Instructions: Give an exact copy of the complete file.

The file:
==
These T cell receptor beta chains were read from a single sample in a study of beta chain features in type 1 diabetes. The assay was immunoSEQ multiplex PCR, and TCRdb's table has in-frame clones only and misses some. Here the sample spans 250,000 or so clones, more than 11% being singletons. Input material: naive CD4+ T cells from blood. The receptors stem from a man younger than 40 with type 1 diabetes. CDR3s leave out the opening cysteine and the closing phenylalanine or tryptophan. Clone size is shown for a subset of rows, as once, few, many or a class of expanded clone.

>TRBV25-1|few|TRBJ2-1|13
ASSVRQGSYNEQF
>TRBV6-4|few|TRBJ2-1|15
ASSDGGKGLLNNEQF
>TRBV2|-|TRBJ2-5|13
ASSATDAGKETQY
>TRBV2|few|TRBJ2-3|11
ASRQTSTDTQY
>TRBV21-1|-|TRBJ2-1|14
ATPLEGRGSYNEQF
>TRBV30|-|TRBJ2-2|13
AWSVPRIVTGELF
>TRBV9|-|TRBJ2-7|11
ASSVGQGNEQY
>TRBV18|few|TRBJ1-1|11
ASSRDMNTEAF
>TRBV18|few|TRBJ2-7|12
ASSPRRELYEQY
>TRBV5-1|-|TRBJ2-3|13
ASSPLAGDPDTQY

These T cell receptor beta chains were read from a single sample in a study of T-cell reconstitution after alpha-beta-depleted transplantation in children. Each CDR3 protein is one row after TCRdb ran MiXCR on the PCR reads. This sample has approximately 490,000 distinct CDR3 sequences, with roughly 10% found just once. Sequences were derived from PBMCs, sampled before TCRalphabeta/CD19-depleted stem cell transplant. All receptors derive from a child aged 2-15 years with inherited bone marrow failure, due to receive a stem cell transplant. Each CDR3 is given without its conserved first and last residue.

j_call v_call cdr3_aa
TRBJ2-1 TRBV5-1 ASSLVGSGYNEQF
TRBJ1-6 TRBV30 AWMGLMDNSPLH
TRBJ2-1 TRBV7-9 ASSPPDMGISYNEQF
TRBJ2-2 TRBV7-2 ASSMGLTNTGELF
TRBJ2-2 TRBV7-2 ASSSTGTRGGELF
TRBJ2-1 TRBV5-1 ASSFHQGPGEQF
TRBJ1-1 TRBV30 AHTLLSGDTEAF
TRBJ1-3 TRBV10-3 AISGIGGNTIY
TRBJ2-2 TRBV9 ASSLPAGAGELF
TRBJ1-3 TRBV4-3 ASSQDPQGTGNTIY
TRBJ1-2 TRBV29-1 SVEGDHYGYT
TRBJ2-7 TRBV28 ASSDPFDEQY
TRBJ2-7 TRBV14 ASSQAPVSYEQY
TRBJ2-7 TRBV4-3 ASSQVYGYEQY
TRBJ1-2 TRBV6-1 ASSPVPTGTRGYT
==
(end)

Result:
These T cell receptor beta chains were read from a single sample in a study of beta chain features in type 1 diabetes. The assay was immunoSEQ multiplex PCR, and TCRdb's table has in-frame clones only and misses some. Here the sample spans 250,000 or so clones, more than 11% being singletons. Input material: naive CD4+ T cells from blood. The receptors stem from a man younger than 40 with type 1 diabetes. CDR3s leave out the opening cysteine and the closing phenylalanine or tryptophan. Clone size is shown for a subset of rows, as once, few, many or a class of expanded clone.

>TRBV25-1|few|TRBJ2-1|13
ASSVRQGSYNEQF
>TRBV6-4|few|TRBJ2-1|15
ASSDGGKGLLNNEQF
>TRBV2|-|TRBJ2-5|13
ASSATDAGKETQY
>TRBV2|few|TRBJ2-3|11
ASRQTSTDTQY
>TRBV21-1|-|TRBJ2-1|14
ATPLEGRGSYNEQF
>TRBV30|-|TRBJ2-2|13
AWSVPRIVTGELF
>TRBV9|-|TRBJ2-7|11
ASSVGQGNEQY
>TRBV18|few|TRBJ1-1|11
ASSRDMNTEAF
>TRBV18|few|TRBJ2-7|12
ASSPRRELYEQY
>TRBV5-1|-|TRBJ2-3|13
ASSPLAGDPDTQY

These T cell receptor beta chains were read from a single sample in a study of T-cell reconstitution after alpha-beta-depleted transplantation in children. Each CDR3 protein is one row after TCRdb ran MiXCR on the PCR reads. This sample has approximately 490,000 distinct CDR3 sequences, with roughly 10% found just once. Sequences were derived from PBMCs, sampled before TCRalphabeta/CD19-depleted stem cell transplant. All receptors derive from a child aged 2-15 years with inherited bone marrow failure, due to receive a stem cell transplant. Each CDR3 is given without its conserved first and last residue.

j_call v_call cdr3_aa
TRBJ2-1 TRBV5-1 ASSLVGSGYNEQF
TRBJ1-6 TRBV30 AWMGLMDNSPLH
TRBJ2-1 TRBV7-9 ASSPPDMGISYNEQF
TRBJ2-2 TRBV7-2 ASSMGLTNTGELF
TRBJ2-2 TRBV7-2 ASSSTGTRGGELF
TRBJ2-1 TRBV5-1 ASSFHQGPGEQF
TRBJ1-1 TRBV30 AHTLLSGDTEAF
TRBJ1-3 TRBV10-3 AISGIGGNTIY
TRBJ2-2 TRBV9 ASSLPAGAGELF
TRBJ1-3 TRBV4-3 ASSQDPQGTGNTIY
TRBJ1-2 TRBV29-1 SVEGDHYGYT
TRBJ2-7 TRBV28 ASSDPFDEQY
TRBJ2-7 TRBV14 ASSQAPVSYEQY
TRBJ2-7 TRBV4-3 ASSQVYGYEQY
TRBJ1-2 TRBV6-1 ASSPVPTGTRGYT